Pushing for American Girl Doll in Wheelchair

Melissa ShangWhen my family was growing up a decade or so ago, American Girl dolls were big. The girls loved reading the books that told the story of a doll that represented a specific historical era. Mostly, though, they lusted after all the very expensive clothing, accessories and furniture displayed in the slick catalog.

One year, Santa thought it would be very cool to put an American Girl doll wheelchair under the Christmas tree. But the girls were far less impressed with it than I was — and today it sits high on a shelf in its original box with nary a dent on its frame nor gash in a tire.

“Wheelchair-as-doll-accessory” is not good enough for 10-year-old Melissa Shang, who wants the American Girl company to create and sell a Girl of the Year for 2015 who uses wheelchair so that all girls can learn about what it’s like being born with a disability. Melissa, who lives in Paoli, Pa., has a form of muscular dystrophy and uses a wheelchair.

Every year the American Girl company offers a Girl of the Year doll with a modern story designed to show little girls what they can accomplish if they believe in themselves. For 2014, the doll is a dancer named Isabelle: “Explore the world of this inspired dancer who discovers her own way to shine,” says the American Girl web site of Isabelle.

“When I saw that the ‘Girl of the Year’ was going to be a dancer, I was really sad,” Melissa told the International Business Times. “And then my sister and I talked about what I wanted, and we decided to do a petition.”

Taking her campaign to the Internet, Melissa wrote on change.org: “Being a disabled girl is hard. Muscular dystrophy prevents me from activities like running and ice-skating, and all the stuff that other girls take for granted. For once, I don’t want to be invisible or a side character that the main American Girl has to help: I want other girls to know what it’s like to be me, through a disabled American Girl’s story.”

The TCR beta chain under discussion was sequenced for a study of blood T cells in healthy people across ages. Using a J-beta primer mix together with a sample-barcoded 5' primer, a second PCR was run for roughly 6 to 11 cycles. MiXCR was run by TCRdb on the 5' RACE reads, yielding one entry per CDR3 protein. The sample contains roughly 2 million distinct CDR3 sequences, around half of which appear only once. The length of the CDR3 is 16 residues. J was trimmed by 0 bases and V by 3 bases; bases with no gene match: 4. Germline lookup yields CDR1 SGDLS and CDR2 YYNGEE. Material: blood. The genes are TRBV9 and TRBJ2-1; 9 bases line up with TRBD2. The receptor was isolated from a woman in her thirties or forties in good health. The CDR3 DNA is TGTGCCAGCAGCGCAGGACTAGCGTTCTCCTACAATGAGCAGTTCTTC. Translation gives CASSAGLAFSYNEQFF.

So far, the company has responded the way you’d expect, with a thanks for Melissa’s interest, a compliment praising her for her “amazing spirit and positive attitude,” and a brush-off explaining that “we are always considering new ways to enhance our product lines.”

Bottom line? Don’t expect to see an American Girl doll with a disability because it won’t be as profitable as the company would like. (By the way, American Girl is a subsidiary of the toy giant Mattel.)

But what a wonderful tool such a doll would be to improve the image of disability and promote inclusiveness. And what better group to start with than young girls whose prejudices have not been formed yet.

Melissa explains it thusly: “Girls of the Year come from all different places, from Hawaii to New Mexico, and they help girls learn what it’s like to be someone else. Through Saige, I learned what it’s like to be an artist and horseback rider. Through McKenna, I learned what it’s like to be a gymnast.”

All Melissa wants is a chance for other girls to understand what it’s like to be her.

You can see her video and sign a petition at change.org.

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